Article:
9 Sep 2009
Ladies and Gentlemen, Friends,
Welcome to Tallinn, a small city that nonetheless occupies an interesting place in the history of warfare. Back in June 1219, on the Dome hill (in Tallinn), we Estonians were fighting up the Danes, one of many peoples to invade us. The battle was going well (for us) and badly for the Danes, and victory seemed imminent. But then, right when the Danes were about to give up, a flag with a red field and white cross fell from heaven. Grasping the flag before it could ever touch the ground, the king took it in hand, and proudly waved it in front of his discouraged troops, giving them hope, and leading them to victory. The flag, known as the Dannebrog, is still the Danish flag today, the oldest flag in use in the world.
Technology, in that case divine, got the better of Estonia in 1219. Later, Tallinn, which means Danish city by the way, became a walled city with moats, towers, parapets and portcullised gates. Which was fine until gunpowder, rendering here as elsewhere in Europe, walled defenses obsolete.
As first time visitors to Tallinn will certainly discover, this is the home of one of the largest medieval old towns in Europe. Not because Tallinn itself was so large, but because when the larger walled cities in Europe were destroyed by aerial bombardment in World War II, Tallinn was partially spared… because in the larger bombing of 1944, the bombers missed.
All of this, by way of introduction, is to say that when technology is unexpected or changes, old forms of defense become obsolete.
This conference takes place two and half years after the DDOS cyber-attacks against Estonia in May 2007. More importantly, since 2007 there have been attacks of similar nature against Lithuania, Georgia and Kazakhstan. Government ministries and agencies, often defense related, in the US, Germany, France, and South Korea have been attacked as well. This has helped put cyber attacks on the international agenda to a much greater extent than previously.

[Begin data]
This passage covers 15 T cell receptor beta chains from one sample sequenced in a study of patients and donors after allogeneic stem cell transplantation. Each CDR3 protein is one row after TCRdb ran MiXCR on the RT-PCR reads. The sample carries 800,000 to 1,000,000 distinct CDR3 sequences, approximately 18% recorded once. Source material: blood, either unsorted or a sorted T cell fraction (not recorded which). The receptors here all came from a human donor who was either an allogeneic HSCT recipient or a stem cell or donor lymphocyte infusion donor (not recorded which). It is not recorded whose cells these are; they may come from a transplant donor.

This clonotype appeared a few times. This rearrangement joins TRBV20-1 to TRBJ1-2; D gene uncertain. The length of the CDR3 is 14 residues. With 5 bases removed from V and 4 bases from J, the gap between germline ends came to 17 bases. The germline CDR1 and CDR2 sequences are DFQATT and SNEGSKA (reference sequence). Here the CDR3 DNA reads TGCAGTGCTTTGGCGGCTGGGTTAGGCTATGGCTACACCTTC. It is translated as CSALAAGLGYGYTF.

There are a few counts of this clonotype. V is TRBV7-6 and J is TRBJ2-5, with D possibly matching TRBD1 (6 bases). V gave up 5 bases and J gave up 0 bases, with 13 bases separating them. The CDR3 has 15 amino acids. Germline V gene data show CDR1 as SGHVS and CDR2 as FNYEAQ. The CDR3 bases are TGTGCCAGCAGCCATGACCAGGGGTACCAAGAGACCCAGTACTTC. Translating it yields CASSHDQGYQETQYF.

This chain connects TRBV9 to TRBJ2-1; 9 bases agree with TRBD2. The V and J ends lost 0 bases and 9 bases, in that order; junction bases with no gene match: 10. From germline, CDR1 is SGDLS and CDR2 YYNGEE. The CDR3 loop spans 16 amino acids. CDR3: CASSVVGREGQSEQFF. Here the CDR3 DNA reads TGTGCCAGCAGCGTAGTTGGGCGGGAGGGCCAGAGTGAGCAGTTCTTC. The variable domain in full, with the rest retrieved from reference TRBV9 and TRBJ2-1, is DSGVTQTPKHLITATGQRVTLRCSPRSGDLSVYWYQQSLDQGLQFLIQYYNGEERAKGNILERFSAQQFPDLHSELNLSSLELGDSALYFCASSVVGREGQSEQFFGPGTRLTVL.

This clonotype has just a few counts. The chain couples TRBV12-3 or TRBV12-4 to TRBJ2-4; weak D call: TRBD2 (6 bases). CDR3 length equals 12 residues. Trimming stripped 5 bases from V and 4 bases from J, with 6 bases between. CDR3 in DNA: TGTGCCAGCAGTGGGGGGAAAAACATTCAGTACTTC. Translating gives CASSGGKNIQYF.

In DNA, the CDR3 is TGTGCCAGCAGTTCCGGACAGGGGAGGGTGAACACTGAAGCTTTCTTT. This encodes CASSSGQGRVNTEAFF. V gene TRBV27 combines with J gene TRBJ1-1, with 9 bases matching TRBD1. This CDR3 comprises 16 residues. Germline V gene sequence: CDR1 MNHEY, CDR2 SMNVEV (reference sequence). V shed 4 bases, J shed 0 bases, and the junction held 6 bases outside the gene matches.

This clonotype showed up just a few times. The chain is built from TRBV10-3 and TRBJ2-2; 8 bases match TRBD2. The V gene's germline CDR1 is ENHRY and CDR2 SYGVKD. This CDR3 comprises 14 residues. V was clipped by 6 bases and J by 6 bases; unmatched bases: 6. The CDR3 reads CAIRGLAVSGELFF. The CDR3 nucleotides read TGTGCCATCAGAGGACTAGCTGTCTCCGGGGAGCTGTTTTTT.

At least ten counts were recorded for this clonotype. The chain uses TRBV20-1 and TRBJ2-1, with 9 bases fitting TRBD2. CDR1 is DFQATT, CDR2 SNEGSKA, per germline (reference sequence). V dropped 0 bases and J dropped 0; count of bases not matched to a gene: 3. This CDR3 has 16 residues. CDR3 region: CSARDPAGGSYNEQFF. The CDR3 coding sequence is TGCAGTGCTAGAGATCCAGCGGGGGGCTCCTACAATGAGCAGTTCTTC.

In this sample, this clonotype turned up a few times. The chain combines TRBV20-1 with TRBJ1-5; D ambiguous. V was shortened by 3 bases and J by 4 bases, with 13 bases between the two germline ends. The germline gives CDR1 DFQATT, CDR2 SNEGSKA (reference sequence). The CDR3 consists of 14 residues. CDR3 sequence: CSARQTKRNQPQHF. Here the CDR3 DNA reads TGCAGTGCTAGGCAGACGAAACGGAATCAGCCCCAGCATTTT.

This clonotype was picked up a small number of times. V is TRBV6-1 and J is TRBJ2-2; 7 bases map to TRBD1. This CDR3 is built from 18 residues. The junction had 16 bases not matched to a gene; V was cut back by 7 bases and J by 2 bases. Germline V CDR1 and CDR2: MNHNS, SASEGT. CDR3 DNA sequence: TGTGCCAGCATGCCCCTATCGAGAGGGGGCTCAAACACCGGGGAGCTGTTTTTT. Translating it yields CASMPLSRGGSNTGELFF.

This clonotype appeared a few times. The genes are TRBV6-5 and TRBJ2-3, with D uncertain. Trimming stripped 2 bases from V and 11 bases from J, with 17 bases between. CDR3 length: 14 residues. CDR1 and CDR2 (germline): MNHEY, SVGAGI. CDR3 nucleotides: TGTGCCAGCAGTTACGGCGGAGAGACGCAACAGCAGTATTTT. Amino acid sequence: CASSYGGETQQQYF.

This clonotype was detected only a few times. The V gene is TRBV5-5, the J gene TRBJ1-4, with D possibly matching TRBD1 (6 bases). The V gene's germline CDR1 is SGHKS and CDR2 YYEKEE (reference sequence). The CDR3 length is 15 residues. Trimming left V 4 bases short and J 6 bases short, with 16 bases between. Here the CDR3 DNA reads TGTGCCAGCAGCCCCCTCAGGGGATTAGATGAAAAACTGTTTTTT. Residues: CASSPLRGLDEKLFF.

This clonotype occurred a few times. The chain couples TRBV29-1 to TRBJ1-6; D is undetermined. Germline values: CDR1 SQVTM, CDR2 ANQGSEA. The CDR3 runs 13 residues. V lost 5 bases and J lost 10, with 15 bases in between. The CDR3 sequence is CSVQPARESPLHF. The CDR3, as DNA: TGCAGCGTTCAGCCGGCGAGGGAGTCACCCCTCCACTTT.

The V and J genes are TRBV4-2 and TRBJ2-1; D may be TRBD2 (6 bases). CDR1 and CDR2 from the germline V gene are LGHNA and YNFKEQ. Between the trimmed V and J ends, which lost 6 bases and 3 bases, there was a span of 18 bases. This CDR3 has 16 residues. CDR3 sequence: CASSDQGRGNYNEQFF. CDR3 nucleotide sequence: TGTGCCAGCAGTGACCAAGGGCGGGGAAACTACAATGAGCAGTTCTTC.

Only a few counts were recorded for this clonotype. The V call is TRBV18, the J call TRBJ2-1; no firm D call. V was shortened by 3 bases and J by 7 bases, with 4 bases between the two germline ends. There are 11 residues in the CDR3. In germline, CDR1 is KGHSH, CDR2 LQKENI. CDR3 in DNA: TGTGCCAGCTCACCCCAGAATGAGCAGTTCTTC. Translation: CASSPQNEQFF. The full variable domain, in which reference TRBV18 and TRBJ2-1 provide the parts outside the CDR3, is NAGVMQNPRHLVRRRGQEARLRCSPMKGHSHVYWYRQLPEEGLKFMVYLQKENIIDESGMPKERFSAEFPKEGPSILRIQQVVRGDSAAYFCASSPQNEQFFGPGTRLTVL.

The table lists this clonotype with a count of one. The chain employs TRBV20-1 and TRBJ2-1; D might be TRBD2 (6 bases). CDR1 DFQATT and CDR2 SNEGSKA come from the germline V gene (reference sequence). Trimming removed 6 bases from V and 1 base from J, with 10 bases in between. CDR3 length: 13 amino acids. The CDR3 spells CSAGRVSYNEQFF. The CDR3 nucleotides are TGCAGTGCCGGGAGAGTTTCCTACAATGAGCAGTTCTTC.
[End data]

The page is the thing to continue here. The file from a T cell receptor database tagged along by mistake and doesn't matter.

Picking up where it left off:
The DDOD attacks, although not technically very complex, were of great significance, for several of reasons:
1. They were intended to create social unrest in response to the domestic policies of a democratically elected government, and so represent an intervention against a democratic system, but using hitherto unused methods as a continuation of policy by other means;
2. They were clearly organized, despite a whole lot of nonsense one can read in the press. They were organized because their intensity was neither stochastically random nor even followed a Gaussian or normal distribution. As the Estonian CERT (Computer Estonian Response Team) graph of the DDOS attack showed, the stopped exactly at 2400 GMT at the end of 9 May, no doubt completely unrelated to the historical significance of that day in some other country. When I asked the head of the Estonian CERT how this was possible, he answered: I guess the money ran out.
3. Evidence exists to suggest that the attacks may have been partially state-sponsored. The recent US report of the Cyber Consequences Unit examining the cyber campaign against Georgia suggests that the organizers of DDOS attacks against web-sites in that country had advance notice of Russian military intentions. In a word they were apparently co-ordinated with a country’s military and so constitute a possible infringement upon national sovereignty and, more alarmingly, may well illustrate an a new stage in the development of cyber warfare. A Public-Private Partnership, if you will.